Is bar-coding the best medicine?
In a large hospital, a nurse bustles into a patient's room and unclips a palm-sized computer and scanner from her waistband. She swipes the scanner across the patient's wristband, scans her own identification and then scans the vial of medicine in her hand. The computer beeps, warning her that this is the wrong drug for her patient — and alleviating what could have been a serious medical error.
Given the prospect of reducing the likelihood of such mistakes, a few hospitals have implemented bar-coded medication-administration systems and many more are considering installing them. "Theoretically, it sounds like a no-brainer," says Industrial and Systems Engineering Assistant Professor Ben-Tzion Karsh. "This obviously should reduce medication-administration errors, but in fact, we don't know that to be the case right now. There's been scant evidence."
Limited studies have examined how bar-coding technology affects medication-administration errors, he says. However, with a $1.36 million grant from the Agency for Healthcare Research and Quality, Karsh is leading an effort to study the technology's effect on an entire organization.
"Any technology change is tantamount to an organizational change," he says. "The way people do their work will change. And by not understanding people's jobs — how the different processes, including communication, supervision, auditing and quality control are all going to change — then by implementing the technology we're putting a health-care organization and the patients and the employees at risk. This study is designed to fill that gap."
In addition, it is unique, he says, because it will be the first major study of the technology as it's applied in pediatric hospitals, which have their own set of potential medication errors. There are additional calculations for a dose based on a child's weight. Very young children can't say what's wrong when they don't feel well. And can you put a bar-coded wristband on a premature baby?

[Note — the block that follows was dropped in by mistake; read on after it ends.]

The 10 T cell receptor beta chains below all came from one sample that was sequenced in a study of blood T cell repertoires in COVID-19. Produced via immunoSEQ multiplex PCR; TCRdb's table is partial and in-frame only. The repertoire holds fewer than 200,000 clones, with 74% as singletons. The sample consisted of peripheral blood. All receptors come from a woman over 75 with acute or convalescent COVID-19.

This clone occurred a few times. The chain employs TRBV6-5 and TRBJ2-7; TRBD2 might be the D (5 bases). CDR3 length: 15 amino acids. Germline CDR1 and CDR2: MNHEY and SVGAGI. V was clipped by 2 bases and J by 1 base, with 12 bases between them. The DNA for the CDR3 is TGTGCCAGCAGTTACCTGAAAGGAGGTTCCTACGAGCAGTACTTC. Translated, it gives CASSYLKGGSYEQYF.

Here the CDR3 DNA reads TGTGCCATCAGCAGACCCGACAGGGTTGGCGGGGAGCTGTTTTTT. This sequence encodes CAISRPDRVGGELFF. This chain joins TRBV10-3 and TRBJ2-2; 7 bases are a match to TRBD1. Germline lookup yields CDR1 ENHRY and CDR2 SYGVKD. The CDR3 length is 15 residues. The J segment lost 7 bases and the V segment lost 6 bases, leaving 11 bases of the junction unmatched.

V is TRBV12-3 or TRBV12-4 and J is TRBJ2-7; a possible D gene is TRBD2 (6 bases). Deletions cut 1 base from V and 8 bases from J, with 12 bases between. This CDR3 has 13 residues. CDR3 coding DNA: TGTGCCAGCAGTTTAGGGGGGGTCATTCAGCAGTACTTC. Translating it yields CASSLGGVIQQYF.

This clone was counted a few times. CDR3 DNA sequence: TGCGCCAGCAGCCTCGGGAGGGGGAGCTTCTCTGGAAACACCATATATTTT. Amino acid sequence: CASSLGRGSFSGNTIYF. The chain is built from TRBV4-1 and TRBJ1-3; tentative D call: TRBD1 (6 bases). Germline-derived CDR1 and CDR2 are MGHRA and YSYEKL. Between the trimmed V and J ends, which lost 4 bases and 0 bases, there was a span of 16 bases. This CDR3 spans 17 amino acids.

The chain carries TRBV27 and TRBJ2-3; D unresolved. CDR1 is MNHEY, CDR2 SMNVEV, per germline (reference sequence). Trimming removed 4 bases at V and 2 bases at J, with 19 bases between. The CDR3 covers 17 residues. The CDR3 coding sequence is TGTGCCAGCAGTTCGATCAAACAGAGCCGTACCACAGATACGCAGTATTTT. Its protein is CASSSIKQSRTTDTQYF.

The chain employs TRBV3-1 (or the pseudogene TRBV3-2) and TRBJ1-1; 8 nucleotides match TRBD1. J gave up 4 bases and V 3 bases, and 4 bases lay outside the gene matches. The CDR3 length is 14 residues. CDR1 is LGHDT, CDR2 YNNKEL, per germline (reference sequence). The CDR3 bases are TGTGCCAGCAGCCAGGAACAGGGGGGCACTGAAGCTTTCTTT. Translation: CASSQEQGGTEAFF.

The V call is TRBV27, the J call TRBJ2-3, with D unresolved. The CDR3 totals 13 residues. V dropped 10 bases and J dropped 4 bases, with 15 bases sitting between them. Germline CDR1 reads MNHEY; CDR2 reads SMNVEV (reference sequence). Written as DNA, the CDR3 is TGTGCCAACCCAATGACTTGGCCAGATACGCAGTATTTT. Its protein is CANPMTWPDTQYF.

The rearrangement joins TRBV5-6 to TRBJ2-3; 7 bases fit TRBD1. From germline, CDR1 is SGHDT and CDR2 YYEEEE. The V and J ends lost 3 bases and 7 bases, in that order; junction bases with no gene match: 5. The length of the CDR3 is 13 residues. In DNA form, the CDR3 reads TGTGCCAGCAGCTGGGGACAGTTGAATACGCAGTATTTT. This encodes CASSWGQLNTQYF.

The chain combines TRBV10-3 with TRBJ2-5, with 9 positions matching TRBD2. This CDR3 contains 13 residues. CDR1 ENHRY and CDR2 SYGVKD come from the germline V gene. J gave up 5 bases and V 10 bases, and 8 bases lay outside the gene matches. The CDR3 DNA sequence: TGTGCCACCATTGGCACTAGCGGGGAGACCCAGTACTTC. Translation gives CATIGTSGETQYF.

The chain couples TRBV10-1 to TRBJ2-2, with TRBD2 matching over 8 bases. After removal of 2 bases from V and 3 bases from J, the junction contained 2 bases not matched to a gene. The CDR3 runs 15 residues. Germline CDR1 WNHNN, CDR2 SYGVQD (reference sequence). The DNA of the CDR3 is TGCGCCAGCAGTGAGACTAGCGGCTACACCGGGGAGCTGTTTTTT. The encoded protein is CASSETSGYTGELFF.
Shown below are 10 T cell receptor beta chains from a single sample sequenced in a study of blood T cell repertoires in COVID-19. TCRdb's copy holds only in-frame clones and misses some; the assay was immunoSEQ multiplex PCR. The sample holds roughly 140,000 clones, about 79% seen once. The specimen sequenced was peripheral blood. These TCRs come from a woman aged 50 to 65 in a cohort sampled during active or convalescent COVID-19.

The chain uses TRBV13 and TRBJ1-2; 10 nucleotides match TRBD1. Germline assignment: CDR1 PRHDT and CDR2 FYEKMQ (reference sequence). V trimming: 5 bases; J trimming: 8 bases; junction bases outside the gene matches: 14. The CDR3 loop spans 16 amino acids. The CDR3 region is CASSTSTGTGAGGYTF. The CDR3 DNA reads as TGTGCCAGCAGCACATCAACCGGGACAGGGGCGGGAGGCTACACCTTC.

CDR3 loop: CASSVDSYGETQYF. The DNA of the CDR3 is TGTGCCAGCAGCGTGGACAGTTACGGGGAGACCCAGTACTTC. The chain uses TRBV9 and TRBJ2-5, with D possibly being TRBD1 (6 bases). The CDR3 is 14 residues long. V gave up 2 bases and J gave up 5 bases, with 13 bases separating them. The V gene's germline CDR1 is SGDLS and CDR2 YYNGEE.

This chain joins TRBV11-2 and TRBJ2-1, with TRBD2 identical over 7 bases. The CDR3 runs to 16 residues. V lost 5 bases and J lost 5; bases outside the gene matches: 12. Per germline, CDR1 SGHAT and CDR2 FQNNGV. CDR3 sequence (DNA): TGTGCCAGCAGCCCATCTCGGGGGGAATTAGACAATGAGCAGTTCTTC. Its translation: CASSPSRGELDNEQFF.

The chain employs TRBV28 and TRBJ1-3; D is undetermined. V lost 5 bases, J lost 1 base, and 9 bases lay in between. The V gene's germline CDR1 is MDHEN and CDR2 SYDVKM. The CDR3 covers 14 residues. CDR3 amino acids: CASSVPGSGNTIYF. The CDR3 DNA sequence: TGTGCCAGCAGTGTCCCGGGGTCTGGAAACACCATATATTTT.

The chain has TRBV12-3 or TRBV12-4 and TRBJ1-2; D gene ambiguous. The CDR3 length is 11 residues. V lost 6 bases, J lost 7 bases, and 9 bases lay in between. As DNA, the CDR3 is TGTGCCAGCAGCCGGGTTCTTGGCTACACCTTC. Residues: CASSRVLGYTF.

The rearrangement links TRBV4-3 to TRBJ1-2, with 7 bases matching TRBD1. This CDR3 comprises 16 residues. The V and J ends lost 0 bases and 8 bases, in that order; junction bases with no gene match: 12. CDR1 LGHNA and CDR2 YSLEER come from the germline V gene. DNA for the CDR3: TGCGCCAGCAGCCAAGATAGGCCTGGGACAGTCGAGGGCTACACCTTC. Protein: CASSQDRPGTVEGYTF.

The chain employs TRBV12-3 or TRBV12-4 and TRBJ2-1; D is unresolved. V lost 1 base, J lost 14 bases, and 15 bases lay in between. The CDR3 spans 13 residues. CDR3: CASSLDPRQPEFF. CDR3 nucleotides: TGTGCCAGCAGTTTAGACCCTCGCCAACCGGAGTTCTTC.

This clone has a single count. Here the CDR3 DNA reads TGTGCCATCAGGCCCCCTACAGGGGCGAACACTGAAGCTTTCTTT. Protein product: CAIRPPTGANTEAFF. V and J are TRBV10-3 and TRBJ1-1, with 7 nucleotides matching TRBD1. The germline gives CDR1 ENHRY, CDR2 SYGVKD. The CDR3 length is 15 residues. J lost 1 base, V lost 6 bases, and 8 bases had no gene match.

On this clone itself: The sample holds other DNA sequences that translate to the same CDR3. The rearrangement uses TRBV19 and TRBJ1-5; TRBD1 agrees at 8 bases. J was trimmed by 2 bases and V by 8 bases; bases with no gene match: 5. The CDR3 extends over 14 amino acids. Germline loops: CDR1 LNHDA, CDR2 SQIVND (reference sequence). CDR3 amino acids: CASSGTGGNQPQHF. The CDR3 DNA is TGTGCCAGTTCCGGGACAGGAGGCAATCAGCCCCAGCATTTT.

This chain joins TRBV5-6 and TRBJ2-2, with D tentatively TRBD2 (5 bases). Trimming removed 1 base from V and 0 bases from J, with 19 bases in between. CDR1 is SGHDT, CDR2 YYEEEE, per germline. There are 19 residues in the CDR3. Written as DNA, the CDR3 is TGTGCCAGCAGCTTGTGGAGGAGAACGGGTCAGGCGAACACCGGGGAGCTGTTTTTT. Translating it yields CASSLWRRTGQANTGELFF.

Working with similar pediatric hospitals in Wisconsin and Tennessee, Karsh's group will assess the technology's overall effect. One hospital is implementing a bar-coding system; the other will be a comparison group. Prior to the implementation, researchers will collect medication error data, conduct a work-system analysis, and interview employees about their perception of the way they currently work and of the safety and quality of the processes they use.
Once the bar-coding technology is in place, the researchers will gather the same data three more times. "We're expecting that maybe three months after the implementation, things may still be a little hectic and there'll be a lot of problems," says Karsh. "Maybe six months later, things will have calmed down and maybe a year later they'll have new problems."
When the study concludes, Karsh's team will establish guidelines to help health-care organizations prepare their entire facility to implement bar-coding technology and understand and navigate the changes and "bumps" that may occur afterward. "That will hopefully benefit the employees in terms of less wasted time, potentially even more satisfaction with their jobs because they feel that the care they're providing is safer and of higher quality, and certainly importantly, more safety and higher quality care for the patients," he says.